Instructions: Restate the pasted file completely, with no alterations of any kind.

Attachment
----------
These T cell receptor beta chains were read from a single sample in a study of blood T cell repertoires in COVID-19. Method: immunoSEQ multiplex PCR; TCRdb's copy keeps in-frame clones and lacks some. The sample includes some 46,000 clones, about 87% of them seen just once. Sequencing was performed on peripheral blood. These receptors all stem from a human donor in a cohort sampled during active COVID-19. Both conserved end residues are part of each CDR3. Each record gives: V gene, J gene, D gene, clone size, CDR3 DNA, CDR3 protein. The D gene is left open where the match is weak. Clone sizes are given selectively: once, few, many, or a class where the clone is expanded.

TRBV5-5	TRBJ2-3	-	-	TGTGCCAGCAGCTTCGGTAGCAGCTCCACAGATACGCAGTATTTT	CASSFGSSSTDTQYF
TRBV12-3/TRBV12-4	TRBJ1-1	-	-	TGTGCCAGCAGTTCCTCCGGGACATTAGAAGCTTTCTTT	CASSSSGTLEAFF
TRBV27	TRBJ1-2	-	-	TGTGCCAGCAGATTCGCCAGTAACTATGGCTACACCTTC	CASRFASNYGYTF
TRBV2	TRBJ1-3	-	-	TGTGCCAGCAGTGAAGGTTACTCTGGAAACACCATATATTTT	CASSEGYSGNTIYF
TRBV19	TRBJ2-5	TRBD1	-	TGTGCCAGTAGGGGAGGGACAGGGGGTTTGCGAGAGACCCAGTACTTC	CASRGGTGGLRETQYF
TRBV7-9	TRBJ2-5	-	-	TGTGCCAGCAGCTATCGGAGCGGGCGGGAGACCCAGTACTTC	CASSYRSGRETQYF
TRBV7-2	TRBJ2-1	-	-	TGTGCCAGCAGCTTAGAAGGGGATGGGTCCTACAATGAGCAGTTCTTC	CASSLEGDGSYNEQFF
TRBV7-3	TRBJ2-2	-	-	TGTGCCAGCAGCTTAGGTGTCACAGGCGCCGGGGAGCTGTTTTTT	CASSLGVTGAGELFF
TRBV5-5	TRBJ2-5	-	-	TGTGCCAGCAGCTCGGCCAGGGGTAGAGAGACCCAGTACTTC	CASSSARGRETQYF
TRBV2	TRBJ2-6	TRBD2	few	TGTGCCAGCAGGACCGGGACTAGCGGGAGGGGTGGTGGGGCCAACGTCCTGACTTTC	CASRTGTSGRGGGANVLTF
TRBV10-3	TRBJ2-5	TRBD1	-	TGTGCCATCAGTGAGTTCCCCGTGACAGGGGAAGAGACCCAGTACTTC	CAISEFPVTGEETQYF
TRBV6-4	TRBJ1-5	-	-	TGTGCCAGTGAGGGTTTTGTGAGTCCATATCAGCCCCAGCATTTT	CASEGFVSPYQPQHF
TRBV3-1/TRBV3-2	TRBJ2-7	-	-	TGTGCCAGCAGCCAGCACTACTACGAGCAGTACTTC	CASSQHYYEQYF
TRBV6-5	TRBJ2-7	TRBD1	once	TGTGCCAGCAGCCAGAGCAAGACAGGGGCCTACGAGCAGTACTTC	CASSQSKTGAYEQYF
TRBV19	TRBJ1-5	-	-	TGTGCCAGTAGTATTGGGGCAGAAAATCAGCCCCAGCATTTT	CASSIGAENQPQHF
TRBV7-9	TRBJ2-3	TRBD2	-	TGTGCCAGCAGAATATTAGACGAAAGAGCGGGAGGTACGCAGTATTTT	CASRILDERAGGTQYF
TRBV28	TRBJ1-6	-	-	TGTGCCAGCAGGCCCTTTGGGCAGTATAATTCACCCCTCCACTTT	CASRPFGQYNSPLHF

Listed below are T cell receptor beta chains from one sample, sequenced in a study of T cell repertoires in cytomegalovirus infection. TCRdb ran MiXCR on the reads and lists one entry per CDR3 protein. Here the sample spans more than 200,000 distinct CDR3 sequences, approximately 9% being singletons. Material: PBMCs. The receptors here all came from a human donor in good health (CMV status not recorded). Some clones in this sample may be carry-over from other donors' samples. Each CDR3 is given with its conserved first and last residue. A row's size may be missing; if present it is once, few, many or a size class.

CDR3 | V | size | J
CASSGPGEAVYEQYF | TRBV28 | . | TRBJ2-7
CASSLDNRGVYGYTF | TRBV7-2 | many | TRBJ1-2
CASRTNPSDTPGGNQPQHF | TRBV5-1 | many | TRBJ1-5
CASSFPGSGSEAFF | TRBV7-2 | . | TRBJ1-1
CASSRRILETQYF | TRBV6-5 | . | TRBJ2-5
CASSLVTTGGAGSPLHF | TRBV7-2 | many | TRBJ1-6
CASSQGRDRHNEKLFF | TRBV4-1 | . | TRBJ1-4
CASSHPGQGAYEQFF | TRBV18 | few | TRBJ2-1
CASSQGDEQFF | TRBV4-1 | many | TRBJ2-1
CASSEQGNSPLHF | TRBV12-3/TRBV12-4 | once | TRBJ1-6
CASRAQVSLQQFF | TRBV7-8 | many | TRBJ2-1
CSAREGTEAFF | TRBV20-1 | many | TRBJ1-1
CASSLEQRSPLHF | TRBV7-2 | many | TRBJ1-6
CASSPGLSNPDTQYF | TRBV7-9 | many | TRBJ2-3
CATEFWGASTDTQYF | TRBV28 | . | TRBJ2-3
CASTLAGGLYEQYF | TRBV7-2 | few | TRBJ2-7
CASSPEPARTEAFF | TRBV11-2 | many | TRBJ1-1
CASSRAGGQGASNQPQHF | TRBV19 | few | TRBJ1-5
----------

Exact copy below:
These T cell receptor beta chains were read from a single sample in a study of blood T cell repertoires in COVID-19. Method: immunoSEQ multiplex PCR; TCRdb's copy keeps in-frame clones and lacks some. The sample includes some 46,000 clones, about 87% of them seen just once. Sequencing was performed on peripheral blood. These receptors all stem from a human donor in a cohort sampled during active COVID-19. Both conserved end residues are part of each CDR3. Each record gives: V gene, J gene, D gene, clone size, CDR3 DNA, CDR3 protein. The D gene is left open where the match is weak. Clone sizes are given selectively: once, few, many, or a class where the clone is expanded.

TRBV5-5	TRBJ2-3	-	-	TGTGCCAGCAGCTTCGGTAGCAGCTCCACAGATACGCAGTATTTT	CASSFGSSSTDTQYF
TRBV12-3/TRBV12-4	TRBJ1-1	-	-	TGTGCCAGCAGTTCCTCCGGGACATTAGAAGCTTTCTTT	CASSSSGTLEAFF
TRBV27	TRBJ1-2	-	-	TGTGCCAGCAGATTCGCCAGTAACTATGGCTACACCTTC	CASRFASNYGYTF
TRBV2	TRBJ1-3	-	-	TGTGCCAGCAGTGAAGGTTACTCTGGAAACACCATATATTTT	CASSEGYSGNTIYF
TRBV19	TRBJ2-5	TRBD1	-	TGTGCCAGTAGGGGAGGGACAGGGGGTTTGCGAGAGACCCAGTACTTC	CASRGGTGGLRETQYF
TRBV7-9	TRBJ2-5	-	-	TGTGCCAGCAGCTATCGGAGCGGGCGGGAGACCCAGTACTTC	CASSYRSGRETQYF
TRBV7-2	TRBJ2-1	-	-	TGTGCCAGCAGCTTAGAAGGGGATGGGTCCTACAATGAGCAGTTCTTC	CASSLEGDGSYNEQFF
TRBV7-3	TRBJ2-2	-	-	TGTGCCAGCAGCTTAGGTGTCACAGGCGCCGGGGAGCTGTTTTTT	CASSLGVTGAGELFF
TRBV5-5	TRBJ2-5	-	-	TGTGCCAGCAGCTCGGCCAGGGGTAGAGAGACCCAGTACTTC	CASSSARGRETQYF
TRBV2	TRBJ2-6	TRBD2	few	TGTGCCAGCAGGACCGGGACTAGCGGGAGGGGTGGTGGGGCCAACGTCCTGACTTTC	CASRTGTSGRGGGANVLTF
TRBV10-3	TRBJ2-5	TRBD1	-	TGTGCCATCAGTGAGTTCCCCGTGACAGGGGAAGAGACCCAGTACTTC	CAISEFPVTGEETQYF
TRBV6-4	TRBJ1-5	-	-	TGTGCCAGTGAGGGTTTTGTGAGTCCATATCAGCCCCAGCATTTT	CASEGFVSPYQPQHF
TRBV3-1/TRBV3-2	TRBJ2-7	-	-	TGTGCCAGCAGCCAGCACTACTACGAGCAGTACTTC	CASSQHYYEQYF
TRBV6-5	TRBJ2-7	TRBD1	once	TGTGCCAGCAGCCAGAGCAAGACAGGGGCCTACGAGCAGTACTTC	CASSQSKTGAYEQYF
TRBV19	TRBJ1-5	-	-	TGTGCCAGTAGTATTGGGGCAGAAAATCAGCCCCAGCATTTT	CASSIGAENQPQHF
TRBV7-9	TRBJ2-3	TRBD2	-	TGTGCCAGCAGAATATTAGACGAAAGAGCGGGAGGTACGCAGTATTTT	CASRILDERAGGTQYF
TRBV28	TRBJ1-6	-	-	TGTGCCAGCAGGCCCTTTGGGCAGTATAATTCACCCCTCCACTTT	CASRPFGQYNSPLHF

Listed below are T cell receptor beta chains from one sample, sequenced in a study of T cell repertoires in cytomegalovirus infection. TCRdb ran MiXCR on the reads and lists one entry per CDR3 protein. Here the sample spans more than 200,000 distinct CDR3 sequences, approximately 9% being singletons. Material: PBMCs. The receptors here all came from a human donor in good health (CMV status not recorded). Some clones in this sample may be carry-over from other donors' samples. Each CDR3 is given with its conserved first and last residue. A row's size may be missing; if present it is once, few, many or a size class.

CDR3 | V | size | J
CASSGPGEAVYEQYF | TRBV28 | . | TRBJ2-7
CASSLDNRGVYGYTF | TRBV7-2 | many | TRBJ1-2
CASRTNPSDTPGGNQPQHF | TRBV5-1 | many | TRBJ1-5
CASSFPGSGSEAFF | TRBV7-2 | . | TRBJ1-1
CASSRRILETQYF | TRBV6-5 | . | TRBJ2-5
CASSLVTTGGAGSPLHF | TRBV7-2 | many | TRBJ1-6
CASSQGRDRHNEKLFF | TRBV4-1 | . | TRBJ1-4
CASSHPGQGAYEQFF | TRBV18 | few | TRBJ2-1
CASSQGDEQFF | TRBV4-1 | many | TRBJ2-1
CASSEQGNSPLHF | TRBV12-3/TRBV12-4 | once | TRBJ1-6
CASRAQVSLQQFF | TRBV7-8 | many | TRBJ2-1
CSAREGTEAFF | TRBV20-1 | many | TRBJ1-1
CASSLEQRSPLHF | TRBV7-2 | many | TRBJ1-6
CASSPGLSNPDTQYF | TRBV7-9 | many | TRBJ2-3
CATEFWGASTDTQYF | TRBV28 | . | TRBJ2-3
CASTLAGGLYEQYF | TRBV7-2 | few | TRBJ2-7
CASSPEPARTEAFF | TRBV11-2 | many | TRBJ1-1
CASSRAGGQGASNQPQHF | TRBV19 | few | TRBJ1-5